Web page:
This research is of importance because of the increased probability that children grow up with a nonresidential parent. This study combined rich retrospective survey data from the Parents and Children in the Netherlands survey (Kalmijn et al., 2018) with detailed register data on parents’ geographical location from the teenage years of the respondents, retrieved from the System of Social-statistical Datasets of Statistics Netherlands (Bakker et al., 2014). In the Netherlands, nowadays three in ten children aged fifteen are not registered with both parents at the same address (Statistics Netherlands, 2018). After a divorce, the majority of children resides with the mother, and even for those registered with the father, a part has a different residential arrangement, such as shared residence (Poortman & van Gaalen, 2017; van der Wiel & Kooiman, 2019). Furthermore, the Netherlands, like many other European countries, faces challenges with an aging population. Together with lower expenses on welfare, family ties, such as the parent–child relationship, are becoming even more important as a source of support in old age. This highlights the importance of understanding how changes in children’s circumstances as a result of increased family complexity while growing up affect the parent–adult child relationship in the long run.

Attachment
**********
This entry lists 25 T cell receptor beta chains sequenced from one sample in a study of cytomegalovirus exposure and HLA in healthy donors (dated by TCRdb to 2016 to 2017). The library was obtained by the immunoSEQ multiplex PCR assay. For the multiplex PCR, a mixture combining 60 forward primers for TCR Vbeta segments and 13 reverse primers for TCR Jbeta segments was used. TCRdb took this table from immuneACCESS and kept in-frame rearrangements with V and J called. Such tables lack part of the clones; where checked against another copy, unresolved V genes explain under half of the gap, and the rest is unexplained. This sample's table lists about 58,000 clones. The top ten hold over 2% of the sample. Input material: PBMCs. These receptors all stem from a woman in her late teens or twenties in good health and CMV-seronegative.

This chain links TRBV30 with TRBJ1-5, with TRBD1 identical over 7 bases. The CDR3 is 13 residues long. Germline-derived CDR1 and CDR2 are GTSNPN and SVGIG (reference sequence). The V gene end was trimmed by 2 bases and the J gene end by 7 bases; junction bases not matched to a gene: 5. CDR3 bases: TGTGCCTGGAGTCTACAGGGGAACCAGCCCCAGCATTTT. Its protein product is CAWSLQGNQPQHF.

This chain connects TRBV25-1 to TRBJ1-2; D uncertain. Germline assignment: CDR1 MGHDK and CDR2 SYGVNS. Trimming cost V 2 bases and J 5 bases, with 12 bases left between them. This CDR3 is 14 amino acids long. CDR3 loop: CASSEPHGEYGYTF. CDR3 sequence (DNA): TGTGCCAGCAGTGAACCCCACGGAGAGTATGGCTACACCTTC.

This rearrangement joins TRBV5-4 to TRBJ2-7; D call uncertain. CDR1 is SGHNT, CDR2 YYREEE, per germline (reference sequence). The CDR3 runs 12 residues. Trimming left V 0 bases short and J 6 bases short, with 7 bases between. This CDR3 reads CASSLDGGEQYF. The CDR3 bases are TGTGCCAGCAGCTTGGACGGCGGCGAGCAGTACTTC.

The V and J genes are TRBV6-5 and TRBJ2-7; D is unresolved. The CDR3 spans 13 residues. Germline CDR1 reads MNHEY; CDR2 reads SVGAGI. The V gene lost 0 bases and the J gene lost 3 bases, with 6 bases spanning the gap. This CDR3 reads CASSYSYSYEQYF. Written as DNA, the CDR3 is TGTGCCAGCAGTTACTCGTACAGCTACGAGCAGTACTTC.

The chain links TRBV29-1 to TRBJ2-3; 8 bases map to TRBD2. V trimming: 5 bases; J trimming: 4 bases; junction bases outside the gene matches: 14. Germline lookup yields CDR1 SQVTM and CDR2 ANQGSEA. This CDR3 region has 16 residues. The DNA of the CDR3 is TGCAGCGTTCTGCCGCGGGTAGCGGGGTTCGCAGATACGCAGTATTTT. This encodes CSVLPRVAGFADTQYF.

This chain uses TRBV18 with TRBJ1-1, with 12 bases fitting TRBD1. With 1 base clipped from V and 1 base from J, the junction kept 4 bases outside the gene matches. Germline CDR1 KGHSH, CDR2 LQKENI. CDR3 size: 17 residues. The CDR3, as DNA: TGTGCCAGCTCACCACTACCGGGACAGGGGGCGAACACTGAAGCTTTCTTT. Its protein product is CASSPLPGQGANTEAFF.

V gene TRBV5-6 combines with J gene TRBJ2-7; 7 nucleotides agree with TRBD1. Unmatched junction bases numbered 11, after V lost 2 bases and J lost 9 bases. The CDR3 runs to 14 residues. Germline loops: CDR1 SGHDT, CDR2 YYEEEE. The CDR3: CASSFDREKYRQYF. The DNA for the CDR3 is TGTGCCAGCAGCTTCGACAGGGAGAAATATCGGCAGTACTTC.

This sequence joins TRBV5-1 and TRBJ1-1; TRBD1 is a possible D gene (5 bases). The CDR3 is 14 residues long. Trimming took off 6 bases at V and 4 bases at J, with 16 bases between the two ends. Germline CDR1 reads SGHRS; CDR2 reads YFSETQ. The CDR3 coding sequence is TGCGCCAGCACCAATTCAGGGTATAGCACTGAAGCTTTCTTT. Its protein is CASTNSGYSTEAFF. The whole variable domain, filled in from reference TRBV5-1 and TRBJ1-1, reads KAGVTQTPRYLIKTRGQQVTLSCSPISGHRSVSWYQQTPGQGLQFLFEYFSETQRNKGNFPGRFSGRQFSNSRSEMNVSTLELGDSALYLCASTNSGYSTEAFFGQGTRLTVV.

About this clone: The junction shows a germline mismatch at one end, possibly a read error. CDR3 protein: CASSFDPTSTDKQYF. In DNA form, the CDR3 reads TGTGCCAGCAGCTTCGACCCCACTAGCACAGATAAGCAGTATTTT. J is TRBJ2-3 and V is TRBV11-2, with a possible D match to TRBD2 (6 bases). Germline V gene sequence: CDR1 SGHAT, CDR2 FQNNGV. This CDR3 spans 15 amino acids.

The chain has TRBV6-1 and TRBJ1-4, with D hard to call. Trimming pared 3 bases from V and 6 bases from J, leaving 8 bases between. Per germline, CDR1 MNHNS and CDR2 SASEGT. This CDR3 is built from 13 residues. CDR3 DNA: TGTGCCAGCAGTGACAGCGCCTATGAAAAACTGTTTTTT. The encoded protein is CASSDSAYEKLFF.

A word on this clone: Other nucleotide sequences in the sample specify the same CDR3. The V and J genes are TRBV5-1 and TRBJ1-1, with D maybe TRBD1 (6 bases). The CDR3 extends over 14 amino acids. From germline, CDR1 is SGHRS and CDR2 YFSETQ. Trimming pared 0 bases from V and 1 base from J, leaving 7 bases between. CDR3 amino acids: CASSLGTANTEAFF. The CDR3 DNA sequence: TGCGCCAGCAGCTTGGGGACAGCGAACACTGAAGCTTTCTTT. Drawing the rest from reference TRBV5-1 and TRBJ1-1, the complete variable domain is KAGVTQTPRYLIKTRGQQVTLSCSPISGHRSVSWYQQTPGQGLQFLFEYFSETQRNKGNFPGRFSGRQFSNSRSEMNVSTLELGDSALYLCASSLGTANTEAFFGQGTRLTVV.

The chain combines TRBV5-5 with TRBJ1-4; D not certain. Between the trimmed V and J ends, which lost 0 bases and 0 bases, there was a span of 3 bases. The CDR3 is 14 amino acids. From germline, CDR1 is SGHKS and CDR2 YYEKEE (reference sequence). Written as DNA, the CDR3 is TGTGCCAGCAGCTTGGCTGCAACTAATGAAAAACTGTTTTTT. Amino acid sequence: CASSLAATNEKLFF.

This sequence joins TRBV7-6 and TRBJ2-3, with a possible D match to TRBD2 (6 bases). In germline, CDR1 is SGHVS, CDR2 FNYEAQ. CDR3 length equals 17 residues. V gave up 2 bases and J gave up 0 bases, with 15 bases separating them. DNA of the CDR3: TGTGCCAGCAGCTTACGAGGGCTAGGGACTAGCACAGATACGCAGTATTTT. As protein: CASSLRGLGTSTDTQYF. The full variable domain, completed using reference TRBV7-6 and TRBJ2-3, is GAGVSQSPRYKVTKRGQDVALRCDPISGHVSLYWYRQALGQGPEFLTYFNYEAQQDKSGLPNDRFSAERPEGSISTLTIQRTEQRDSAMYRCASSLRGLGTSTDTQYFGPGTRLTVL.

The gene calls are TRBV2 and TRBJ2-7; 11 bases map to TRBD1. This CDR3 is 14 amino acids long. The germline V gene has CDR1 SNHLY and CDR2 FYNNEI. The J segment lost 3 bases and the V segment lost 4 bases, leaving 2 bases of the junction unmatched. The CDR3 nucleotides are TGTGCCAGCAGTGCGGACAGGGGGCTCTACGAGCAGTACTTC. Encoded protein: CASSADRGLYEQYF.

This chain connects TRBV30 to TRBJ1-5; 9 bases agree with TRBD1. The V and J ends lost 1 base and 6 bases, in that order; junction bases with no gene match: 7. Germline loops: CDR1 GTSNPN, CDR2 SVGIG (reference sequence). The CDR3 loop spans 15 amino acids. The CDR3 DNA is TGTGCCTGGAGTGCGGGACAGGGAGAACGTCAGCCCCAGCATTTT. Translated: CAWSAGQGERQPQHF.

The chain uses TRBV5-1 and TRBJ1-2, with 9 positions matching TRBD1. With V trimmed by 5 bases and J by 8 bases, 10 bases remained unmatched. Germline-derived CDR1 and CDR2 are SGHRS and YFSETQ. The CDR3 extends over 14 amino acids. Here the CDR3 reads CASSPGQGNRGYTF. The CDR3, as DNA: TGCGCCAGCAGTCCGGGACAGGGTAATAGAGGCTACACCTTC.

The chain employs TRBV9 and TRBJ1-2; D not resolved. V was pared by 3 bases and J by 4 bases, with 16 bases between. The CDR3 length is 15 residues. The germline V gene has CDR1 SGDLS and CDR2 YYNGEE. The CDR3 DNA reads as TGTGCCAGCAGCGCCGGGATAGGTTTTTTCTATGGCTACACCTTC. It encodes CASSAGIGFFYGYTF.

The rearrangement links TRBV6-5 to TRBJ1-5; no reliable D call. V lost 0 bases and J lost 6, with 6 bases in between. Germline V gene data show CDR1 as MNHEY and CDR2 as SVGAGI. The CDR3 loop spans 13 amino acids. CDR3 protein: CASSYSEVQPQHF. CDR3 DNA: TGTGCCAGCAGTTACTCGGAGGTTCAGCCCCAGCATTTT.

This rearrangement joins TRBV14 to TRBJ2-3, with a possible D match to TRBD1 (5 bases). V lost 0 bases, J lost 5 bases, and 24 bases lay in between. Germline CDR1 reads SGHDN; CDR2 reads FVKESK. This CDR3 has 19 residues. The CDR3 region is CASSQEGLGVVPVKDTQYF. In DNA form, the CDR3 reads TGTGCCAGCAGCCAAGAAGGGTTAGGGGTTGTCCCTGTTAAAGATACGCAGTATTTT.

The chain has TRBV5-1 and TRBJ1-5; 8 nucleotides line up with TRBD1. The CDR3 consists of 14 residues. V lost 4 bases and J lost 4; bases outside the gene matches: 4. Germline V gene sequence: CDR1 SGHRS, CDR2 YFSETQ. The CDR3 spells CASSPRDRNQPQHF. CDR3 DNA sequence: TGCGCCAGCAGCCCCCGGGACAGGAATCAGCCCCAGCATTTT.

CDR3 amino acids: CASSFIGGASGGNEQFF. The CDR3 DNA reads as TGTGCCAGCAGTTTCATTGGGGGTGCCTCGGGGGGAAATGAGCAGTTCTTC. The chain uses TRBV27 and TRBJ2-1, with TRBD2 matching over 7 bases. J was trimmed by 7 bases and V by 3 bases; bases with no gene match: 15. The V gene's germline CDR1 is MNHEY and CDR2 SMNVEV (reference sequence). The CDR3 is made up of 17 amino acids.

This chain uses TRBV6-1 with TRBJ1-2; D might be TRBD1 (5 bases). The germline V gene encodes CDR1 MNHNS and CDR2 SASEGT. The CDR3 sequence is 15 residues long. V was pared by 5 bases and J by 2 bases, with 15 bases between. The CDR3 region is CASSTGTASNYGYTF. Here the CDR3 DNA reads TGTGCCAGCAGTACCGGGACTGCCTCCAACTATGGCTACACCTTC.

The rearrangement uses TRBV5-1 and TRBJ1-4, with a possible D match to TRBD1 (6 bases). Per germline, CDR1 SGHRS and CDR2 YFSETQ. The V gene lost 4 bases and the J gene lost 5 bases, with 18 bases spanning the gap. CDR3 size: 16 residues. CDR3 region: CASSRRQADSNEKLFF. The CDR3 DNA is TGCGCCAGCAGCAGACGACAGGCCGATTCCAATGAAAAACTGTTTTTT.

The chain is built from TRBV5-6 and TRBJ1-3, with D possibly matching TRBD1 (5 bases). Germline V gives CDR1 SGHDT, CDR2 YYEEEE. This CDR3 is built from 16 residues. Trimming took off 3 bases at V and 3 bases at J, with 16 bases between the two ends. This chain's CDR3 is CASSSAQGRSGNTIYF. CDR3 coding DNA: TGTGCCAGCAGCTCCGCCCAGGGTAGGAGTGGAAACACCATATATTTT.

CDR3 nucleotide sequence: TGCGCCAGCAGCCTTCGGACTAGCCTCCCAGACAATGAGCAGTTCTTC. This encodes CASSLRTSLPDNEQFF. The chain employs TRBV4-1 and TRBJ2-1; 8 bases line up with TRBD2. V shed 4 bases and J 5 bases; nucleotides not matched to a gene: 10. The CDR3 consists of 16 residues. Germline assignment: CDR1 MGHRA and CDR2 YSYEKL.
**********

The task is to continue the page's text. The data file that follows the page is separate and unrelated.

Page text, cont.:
Theoretical Background

The Opportunity Structure of Interaction